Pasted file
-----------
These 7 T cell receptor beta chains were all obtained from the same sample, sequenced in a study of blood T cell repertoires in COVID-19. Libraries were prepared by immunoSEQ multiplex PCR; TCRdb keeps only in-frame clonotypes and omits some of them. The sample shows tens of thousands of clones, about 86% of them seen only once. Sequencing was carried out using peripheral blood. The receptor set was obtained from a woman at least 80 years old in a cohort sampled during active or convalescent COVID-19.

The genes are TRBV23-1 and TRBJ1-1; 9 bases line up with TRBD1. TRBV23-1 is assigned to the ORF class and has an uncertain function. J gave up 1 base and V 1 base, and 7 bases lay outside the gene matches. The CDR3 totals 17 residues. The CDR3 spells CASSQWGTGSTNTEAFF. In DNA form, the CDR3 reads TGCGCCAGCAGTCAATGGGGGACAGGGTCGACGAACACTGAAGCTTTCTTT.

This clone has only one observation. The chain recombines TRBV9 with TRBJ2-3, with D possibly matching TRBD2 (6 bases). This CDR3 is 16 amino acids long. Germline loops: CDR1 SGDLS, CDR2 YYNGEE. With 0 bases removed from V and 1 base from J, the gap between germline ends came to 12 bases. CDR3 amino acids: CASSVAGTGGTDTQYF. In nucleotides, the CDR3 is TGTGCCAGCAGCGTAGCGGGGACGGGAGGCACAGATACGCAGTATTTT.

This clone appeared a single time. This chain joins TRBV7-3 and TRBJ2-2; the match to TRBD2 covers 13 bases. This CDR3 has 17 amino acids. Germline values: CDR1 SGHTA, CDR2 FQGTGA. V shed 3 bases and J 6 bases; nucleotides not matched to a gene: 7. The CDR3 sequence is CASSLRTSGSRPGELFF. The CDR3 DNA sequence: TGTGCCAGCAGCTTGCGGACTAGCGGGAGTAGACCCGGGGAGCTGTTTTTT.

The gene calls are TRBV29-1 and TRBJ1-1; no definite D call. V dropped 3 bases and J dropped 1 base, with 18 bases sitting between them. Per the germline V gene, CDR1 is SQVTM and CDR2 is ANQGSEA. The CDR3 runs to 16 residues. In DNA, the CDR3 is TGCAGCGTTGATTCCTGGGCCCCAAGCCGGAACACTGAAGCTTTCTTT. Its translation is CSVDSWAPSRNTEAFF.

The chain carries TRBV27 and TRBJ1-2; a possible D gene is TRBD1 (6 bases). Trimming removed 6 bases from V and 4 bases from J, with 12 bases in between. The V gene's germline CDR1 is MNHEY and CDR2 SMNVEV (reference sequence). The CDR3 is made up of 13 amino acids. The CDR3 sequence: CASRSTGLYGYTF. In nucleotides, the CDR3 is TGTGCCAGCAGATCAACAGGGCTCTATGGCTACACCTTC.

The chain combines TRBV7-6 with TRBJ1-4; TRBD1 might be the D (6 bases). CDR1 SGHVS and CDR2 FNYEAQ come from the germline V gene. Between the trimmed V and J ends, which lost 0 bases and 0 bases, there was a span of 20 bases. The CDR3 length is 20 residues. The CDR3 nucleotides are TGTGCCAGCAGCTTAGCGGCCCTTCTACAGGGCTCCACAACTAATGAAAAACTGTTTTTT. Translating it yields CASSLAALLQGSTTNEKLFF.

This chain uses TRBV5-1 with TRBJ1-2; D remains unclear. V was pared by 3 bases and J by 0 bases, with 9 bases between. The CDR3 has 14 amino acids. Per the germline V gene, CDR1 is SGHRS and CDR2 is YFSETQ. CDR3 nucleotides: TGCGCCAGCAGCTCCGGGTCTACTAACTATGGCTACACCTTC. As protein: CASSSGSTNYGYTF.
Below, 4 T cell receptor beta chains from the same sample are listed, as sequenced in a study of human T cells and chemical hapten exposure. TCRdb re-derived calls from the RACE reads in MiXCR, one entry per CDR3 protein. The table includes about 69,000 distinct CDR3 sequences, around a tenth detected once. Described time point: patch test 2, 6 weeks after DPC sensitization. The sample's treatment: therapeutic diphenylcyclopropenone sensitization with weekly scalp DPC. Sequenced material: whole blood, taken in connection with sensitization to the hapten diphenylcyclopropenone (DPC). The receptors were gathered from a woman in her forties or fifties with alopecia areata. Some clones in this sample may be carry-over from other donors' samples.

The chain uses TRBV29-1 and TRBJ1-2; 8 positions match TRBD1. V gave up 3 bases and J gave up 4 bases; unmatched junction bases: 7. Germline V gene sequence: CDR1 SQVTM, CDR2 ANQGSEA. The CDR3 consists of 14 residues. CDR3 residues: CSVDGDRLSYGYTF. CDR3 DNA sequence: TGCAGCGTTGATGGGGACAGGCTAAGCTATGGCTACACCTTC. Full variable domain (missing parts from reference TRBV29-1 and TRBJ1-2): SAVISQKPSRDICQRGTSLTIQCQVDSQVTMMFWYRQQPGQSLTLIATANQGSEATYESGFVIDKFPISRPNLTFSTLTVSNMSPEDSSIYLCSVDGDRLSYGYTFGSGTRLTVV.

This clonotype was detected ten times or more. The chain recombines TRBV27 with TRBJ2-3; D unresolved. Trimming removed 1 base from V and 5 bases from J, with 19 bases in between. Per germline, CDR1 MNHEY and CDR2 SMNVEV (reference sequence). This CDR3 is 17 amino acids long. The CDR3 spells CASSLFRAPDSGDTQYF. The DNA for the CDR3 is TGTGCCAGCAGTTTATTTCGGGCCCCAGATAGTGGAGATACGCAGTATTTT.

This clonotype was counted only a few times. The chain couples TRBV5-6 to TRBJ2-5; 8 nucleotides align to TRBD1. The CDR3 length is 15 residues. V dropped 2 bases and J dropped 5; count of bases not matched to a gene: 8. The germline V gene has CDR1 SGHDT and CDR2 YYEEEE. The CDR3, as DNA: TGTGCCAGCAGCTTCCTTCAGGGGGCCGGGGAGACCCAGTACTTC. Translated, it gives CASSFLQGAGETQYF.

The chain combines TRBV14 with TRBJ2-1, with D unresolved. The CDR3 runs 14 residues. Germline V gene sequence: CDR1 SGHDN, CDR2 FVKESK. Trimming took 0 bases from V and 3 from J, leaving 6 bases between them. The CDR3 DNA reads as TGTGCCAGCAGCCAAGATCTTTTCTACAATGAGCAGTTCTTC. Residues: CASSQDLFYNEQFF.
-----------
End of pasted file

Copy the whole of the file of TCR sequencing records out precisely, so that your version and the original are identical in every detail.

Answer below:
These 7 T cell receptor beta chains were all obtained from the same sample, sequenced in a study of blood T cell repertoires in COVID-19. Libraries were prepared by immunoSEQ multiplex PCR; TCRdb keeps only in-frame clonotypes and omits some of them. The sample shows tens of thousands of clones, about 86% of them seen only once. Sequencing was carried out using peripheral blood. The receptor set was obtained from a woman at least 80 years old in a cohort sampled during active or convalescent COVID-19.

The genes are TRBV23-1 and TRBJ1-1; 9 bases line up with TRBD1. TRBV23-1 is assigned to the ORF class and has an uncertain function. J gave up 1 base and V 1 base, and 7 bases lay outside the gene matches. The CDR3 totals 17 residues. The CDR3 spells CASSQWGTGSTNTEAFF. In DNA form, the CDR3 reads TGCGCCAGCAGTCAATGGGGGACAGGGTCGACGAACACTGAAGCTTTCTTT.

This clone has only one observation. The chain recombines TRBV9 with TRBJ2-3, with D possibly matching TRBD2 (6 bases). This CDR3 is 16 amino acids long. Germline loops: CDR1 SGDLS, CDR2 YYNGEE. With 0 bases removed from V and 1 base from J, the gap between germline ends came to 12 bases. CDR3 amino acids: CASSVAGTGGTDTQYF. In nucleotides, the CDR3 is TGTGCCAGCAGCGTAGCGGGGACGGGAGGCACAGATACGCAGTATTTT.

This clone appeared a single time. This chain joins TRBV7-3 and TRBJ2-2; the match to TRBD2 covers 13 bases. This CDR3 has 17 amino acids. Germline values: CDR1 SGHTA, CDR2 FQGTGA. V shed 3 bases and J 6 bases; nucleotides not matched to a gene: 7. The CDR3 sequence is CASSLRTSGSRPGELFF. The CDR3 DNA sequence: TGTGCCAGCAGCTTGCGGACTAGCGGGAGTAGACCCGGGGAGCTGTTTTTT.

The gene calls are TRBV29-1 and TRBJ1-1; no definite D call. V dropped 3 bases and J dropped 1 base, with 18 bases sitting between them. Per the germline V gene, CDR1 is SQVTM and CDR2 is ANQGSEA. The CDR3 runs to 16 residues. In DNA, the CDR3 is TGCAGCGTTGATTCCTGGGCCCCAAGCCGGAACACTGAAGCTTTCTTT. Its translation is CSVDSWAPSRNTEAFF.

The chain carries TRBV27 and TRBJ1-2; a possible D gene is TRBD1 (6 bases). Trimming removed 6 bases from V and 4 bases from J, with 12 bases in between. The V gene's germline CDR1 is MNHEY and CDR2 SMNVEV (reference sequence). The CDR3 is made up of 13 amino acids. The CDR3 sequence: CASRSTGLYGYTF. In nucleotides, the CDR3 is TGTGCCAGCAGATCAACAGGGCTCTATGGCTACACCTTC.

The chain combines TRBV7-6 with TRBJ1-4; TRBD1 might be the D (6 bases). CDR1 SGHVS and CDR2 FNYEAQ come from the germline V gene. Between the trimmed V and J ends, which lost 0 bases and 0 bases, there was a span of 20 bases. The CDR3 length is 20 residues. The CDR3 nucleotides are TGTGCCAGCAGCTTAGCGGCCCTTCTACAGGGCTCCACAACTAATGAAAAACTGTTTTTT. Translating it yields CASSLAALLQGSTTNEKLFF.

This chain uses TRBV5-1 with TRBJ1-2; D remains unclear. V was pared by 3 bases and J by 0 bases, with 9 bases between. The CDR3 has 14 amino acids. Per the germline V gene, CDR1 is SGHRS and CDR2 is YFSETQ. CDR3 nucleotides: TGCGCCAGCAGCTCCGGGTCTACTAACTATGGCTACACCTTC. As protein: CASSSGSTNYGYTF.
Below, 4 T cell receptor beta chains from the same sample are listed, as sequenced in a study of human T cells and chemical hapten exposure. TCRdb re-derived calls from the RACE reads in MiXCR, one entry per CDR3 protein. The table includes about 69,000 distinct CDR3 sequences, around a tenth detected once. Described time point: patch test 2, 6 weeks after DPC sensitization. The sample's treatment: therapeutic diphenylcyclopropenone sensitization with weekly scalp DPC. Sequenced material: whole blood, taken in connection with sensitization to the hapten diphenylcyclopropenone (DPC). The receptors were gathered from a woman in her forties or fifties with alopecia areata. Some clones in this sample may be carry-over from other donors' samples.

The chain uses TRBV29-1 and TRBJ1-2; 8 positions match TRBD1. V gave up 3 bases and J gave up 4 bases; unmatched junction bases: 7. Germline V gene sequence: CDR1 SQVTM, CDR2 ANQGSEA. The CDR3 consists of 14 residues. CDR3 residues: CSVDGDRLSYGYTF. CDR3 DNA sequence: TGCAGCGTTGATGGGGACAGGCTAAGCTATGGCTACACCTTC. Full variable domain (missing parts from reference TRBV29-1 and TRBJ1-2): SAVISQKPSRDICQRGTSLTIQCQVDSQVTMMFWYRQQPGQSLTLIATANQGSEATYESGFVIDKFPISRPNLTFSTLTVSNMSPEDSSIYLCSVDGDRLSYGYTFGSGTRLTVV.

This clonotype was detected ten times or more. The chain recombines TRBV27 with TRBJ2-3; D unresolved. Trimming removed 1 base from V and 5 bases from J, with 19 bases in between. Per germline, CDR1 MNHEY and CDR2 SMNVEV (reference sequence). This CDR3 is 17 amino acids long. The CDR3 spells CASSLFRAPDSGDTQYF. The DNA for the CDR3 is TGTGCCAGCAGTTTATTTCGGGCCCCAGATAGTGGAGATACGCAGTATTTT.

This clonotype was counted only a few times. The chain couples TRBV5-6 to TRBJ2-5; 8 nucleotides align to TRBD1. The CDR3 length is 15 residues. V dropped 2 bases and J dropped 5; count of bases not matched to a gene: 8. The germline V gene has CDR1 SGHDT and CDR2 YYEEEE. The CDR3, as DNA: TGTGCCAGCAGCTTCCTTCAGGGGGCCGGGGAGACCCAGTACTTC. Translated, it gives CASSFLQGAGETQYF.

The chain combines TRBV14 with TRBJ2-1, with D unresolved. The CDR3 runs 14 residues. Germline V gene sequence: CDR1 SGHDN, CDR2 FVKESK. Trimming took 0 bases from V and 3 from J, leaving 6 bases between them. The CDR3 DNA reads as TGTGCCAGCAGCCAAGATCTTTTCTACAATGAGCAGTTCTTC. Residues: CASSQDLFYNEQFF.